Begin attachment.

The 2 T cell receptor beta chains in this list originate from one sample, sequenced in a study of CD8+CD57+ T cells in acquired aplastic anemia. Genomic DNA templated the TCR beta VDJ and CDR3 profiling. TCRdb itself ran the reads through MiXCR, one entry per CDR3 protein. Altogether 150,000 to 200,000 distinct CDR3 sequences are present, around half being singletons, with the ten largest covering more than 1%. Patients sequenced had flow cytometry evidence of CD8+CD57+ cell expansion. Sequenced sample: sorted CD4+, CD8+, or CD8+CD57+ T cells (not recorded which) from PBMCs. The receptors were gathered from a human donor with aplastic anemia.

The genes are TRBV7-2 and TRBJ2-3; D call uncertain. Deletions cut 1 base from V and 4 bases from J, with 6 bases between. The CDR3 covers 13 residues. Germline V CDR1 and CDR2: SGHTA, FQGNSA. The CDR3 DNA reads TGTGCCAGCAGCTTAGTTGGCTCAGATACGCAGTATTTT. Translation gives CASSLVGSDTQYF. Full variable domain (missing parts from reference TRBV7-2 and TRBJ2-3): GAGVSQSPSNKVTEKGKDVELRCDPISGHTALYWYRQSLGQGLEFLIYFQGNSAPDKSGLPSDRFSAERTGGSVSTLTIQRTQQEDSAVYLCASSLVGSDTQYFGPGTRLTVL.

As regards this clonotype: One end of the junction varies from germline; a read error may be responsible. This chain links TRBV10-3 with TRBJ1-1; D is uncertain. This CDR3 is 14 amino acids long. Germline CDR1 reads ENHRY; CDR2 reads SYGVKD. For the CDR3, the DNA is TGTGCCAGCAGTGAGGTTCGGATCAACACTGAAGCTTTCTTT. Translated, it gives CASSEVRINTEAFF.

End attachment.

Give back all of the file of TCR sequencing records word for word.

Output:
The 2 T cell receptor beta chains in this list originate from one sample, sequenced in a study of CD8+CD57+ T cells in acquired aplastic anemia. Genomic DNA templated the TCR beta VDJ and CDR3 profiling. TCRdb itself ran the reads through MiXCR, one entry per CDR3 protein. Altogether 150,000 to 200,000 distinct CDR3 sequences are present, around half being singletons, with the ten largest covering more than 1%. Patients sequenced had flow cytometry evidence of CD8+CD57+ cell expansion. Sequenced sample: sorted CD4+, CD8+, or CD8+CD57+ T cells (not recorded which) from PBMCs. The receptors were gathered from a human donor with aplastic anemia.

The genes are TRBV7-2 and TRBJ2-3; D call uncertain. Deletions cut 1 base from V and 4 bases from J, with 6 bases between. The CDR3 covers 13 residues. Germline V CDR1 and CDR2: SGHTA, FQGNSA. The CDR3 DNA reads TGTGCCAGCAGCTTAGTTGGCTCAGATACGCAGTATTTT. Translation gives CASSLVGSDTQYF. Full variable domain (missing parts from reference TRBV7-2 and TRBJ2-3): GAGVSQSPSNKVTEKGKDVELRCDPISGHTALYWYRQSLGQGLEFLIYFQGNSAPDKSGLPSDRFSAERTGGSVSTLTIQRTQQEDSAVYLCASSLVGSDTQYFGPGTRLTVL.

As regards this clonotype: One end of the junction varies from germline; a read error may be responsible. This chain links TRBV10-3 with TRBJ1-1; D is uncertain. This CDR3 is 14 amino acids long. Germline CDR1 reads ENHRY; CDR2 reads SYGVKD. For the CDR3, the DNA is TGTGCCAGCAGTGAGGTTCGGATCAACACTGAAGCTTTCTTT. Translated, it gives CASSEVRINTEAFF.